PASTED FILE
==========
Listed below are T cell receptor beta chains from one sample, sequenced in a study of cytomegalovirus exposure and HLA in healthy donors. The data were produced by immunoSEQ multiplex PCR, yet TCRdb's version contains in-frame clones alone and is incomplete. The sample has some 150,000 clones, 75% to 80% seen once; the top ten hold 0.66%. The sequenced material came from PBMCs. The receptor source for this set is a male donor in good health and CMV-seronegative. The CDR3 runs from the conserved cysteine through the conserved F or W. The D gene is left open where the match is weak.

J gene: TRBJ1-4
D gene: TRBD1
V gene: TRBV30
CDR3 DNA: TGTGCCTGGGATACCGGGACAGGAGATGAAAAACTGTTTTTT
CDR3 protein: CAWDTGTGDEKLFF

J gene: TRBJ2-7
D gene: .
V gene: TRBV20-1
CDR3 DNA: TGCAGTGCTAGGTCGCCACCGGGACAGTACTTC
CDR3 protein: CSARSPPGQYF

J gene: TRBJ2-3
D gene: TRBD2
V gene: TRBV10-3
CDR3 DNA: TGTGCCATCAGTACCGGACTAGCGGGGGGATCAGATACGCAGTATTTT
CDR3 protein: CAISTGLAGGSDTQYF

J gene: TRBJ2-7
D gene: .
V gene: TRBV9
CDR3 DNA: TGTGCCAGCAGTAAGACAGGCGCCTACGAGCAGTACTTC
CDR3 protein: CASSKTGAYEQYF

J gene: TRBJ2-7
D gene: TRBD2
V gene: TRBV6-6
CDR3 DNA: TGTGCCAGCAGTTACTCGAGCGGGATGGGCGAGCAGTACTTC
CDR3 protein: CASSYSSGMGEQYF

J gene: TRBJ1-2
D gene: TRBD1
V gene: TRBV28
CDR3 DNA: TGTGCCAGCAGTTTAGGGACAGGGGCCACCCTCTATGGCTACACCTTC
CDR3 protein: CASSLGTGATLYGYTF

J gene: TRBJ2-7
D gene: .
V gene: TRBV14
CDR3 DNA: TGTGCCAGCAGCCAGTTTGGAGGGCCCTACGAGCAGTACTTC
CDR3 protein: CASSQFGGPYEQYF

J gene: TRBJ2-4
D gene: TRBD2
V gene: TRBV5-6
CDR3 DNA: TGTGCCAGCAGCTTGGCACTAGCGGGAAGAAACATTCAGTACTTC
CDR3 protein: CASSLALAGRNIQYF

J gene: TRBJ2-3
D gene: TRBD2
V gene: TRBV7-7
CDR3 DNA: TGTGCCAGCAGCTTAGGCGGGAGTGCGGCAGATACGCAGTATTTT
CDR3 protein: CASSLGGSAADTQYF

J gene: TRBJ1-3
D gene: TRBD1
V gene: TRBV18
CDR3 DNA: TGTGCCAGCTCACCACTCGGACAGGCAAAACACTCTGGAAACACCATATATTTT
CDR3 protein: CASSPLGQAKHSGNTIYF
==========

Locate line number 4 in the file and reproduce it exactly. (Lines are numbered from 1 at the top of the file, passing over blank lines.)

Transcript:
V gene: TRBV30